I never in my craziest dreams thought I’d be writing this post. As my fingers fly across the keyboard it’s sleeting outside.
I’ve planted some Swift (First Early potatoes) in a potato bag in the greenhouse. If all goes well they should produce a crop by the end of March. This is not a moment of Cottage Smallholder madness, I found the advice on the Harrod Hoticultural site. John Harrison has written a series of great monthly grow your own articles for this site. He is the author of Vegetable Growing Month by Month and also writes the comprehensive site Allotment Growing with his wife Jan.
The bubble wrap insulation inside the greenhouse is working a treat. Even when snow lies thick on the ground I only need to provide a small amount of extra heat to keep the temperature above zero inside the bubble wrapped walls. With the prospect of our very own new potatoes in March, Danny is now taking a keen interest in the weather forecast.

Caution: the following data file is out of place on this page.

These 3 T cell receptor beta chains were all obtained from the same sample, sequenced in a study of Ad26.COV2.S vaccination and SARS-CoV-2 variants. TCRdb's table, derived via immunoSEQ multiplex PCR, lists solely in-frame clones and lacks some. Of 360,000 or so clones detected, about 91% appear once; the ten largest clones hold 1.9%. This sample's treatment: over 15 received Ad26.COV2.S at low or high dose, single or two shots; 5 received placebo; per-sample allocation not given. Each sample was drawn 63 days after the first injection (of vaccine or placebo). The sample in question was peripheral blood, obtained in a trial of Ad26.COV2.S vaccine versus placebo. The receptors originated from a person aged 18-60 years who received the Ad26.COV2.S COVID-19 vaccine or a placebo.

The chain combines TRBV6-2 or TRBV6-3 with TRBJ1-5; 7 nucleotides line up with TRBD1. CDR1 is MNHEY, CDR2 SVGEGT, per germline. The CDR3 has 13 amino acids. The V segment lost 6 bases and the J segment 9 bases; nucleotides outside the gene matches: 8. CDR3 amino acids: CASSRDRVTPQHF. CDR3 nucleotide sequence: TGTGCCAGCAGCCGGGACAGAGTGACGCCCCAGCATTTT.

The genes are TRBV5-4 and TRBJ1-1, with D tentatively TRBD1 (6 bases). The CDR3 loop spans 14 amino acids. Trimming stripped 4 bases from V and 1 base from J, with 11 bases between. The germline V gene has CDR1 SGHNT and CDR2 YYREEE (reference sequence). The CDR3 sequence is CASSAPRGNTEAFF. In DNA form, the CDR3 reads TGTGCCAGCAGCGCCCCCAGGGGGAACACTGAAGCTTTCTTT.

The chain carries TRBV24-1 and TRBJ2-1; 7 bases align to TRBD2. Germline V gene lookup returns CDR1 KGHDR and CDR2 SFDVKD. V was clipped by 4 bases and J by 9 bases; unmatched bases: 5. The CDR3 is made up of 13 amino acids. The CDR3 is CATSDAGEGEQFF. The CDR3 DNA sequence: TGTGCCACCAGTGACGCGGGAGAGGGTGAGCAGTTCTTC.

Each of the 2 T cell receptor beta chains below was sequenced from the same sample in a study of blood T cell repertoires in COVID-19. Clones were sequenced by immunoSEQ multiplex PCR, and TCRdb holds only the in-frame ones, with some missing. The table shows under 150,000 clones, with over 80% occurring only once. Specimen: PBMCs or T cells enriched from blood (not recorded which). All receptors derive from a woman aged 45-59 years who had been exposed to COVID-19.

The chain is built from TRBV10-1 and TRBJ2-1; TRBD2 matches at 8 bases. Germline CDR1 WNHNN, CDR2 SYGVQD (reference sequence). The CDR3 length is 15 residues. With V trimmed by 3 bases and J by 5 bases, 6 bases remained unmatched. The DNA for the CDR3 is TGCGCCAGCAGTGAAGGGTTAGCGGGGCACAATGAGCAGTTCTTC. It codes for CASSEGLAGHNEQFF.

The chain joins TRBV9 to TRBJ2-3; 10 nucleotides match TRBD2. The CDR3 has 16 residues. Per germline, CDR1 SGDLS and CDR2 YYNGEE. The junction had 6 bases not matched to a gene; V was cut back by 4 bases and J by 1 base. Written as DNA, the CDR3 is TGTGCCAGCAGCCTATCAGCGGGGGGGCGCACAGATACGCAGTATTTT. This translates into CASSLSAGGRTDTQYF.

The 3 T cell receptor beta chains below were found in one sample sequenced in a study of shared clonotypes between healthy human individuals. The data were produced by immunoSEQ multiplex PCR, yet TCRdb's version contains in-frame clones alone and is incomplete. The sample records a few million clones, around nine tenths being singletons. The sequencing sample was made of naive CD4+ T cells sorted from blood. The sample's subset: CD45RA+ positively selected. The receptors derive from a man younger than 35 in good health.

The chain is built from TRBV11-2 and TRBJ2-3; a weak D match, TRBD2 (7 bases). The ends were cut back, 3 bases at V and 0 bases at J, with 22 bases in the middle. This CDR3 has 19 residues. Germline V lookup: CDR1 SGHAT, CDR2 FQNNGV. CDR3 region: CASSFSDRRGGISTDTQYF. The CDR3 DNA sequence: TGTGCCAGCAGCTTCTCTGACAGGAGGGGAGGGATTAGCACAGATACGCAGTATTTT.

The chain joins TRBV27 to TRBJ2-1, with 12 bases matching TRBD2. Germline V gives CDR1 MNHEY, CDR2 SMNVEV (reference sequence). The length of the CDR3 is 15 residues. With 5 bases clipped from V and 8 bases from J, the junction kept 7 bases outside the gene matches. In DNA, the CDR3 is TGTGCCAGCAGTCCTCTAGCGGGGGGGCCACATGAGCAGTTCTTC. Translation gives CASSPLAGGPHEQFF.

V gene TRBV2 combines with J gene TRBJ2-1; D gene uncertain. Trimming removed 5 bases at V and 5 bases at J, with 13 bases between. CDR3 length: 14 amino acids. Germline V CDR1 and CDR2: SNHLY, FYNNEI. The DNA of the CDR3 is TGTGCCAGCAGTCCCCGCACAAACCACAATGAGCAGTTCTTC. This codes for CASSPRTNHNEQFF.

I also thought that I’ve give Paula’s idea a test run. This was one of her entries for our last gardening competition. She had an organic gardening friend who used leaves instead of soil in his potato growing containers with spectacular results. As you know, I have loads of leaves. Unlike compost these are free. Assuming that his spuds were initially set on soil, I put a six inch layer of damp potting compost at the bottom of the bag and a handful of organic bonemeal. Then I set 5 seed potatoes in the compost followed by a four inch layer of leaves. I planted the seed potatoes on a root day according to biodynamic principles.
I can’t wait to see the first shoots peeping through.
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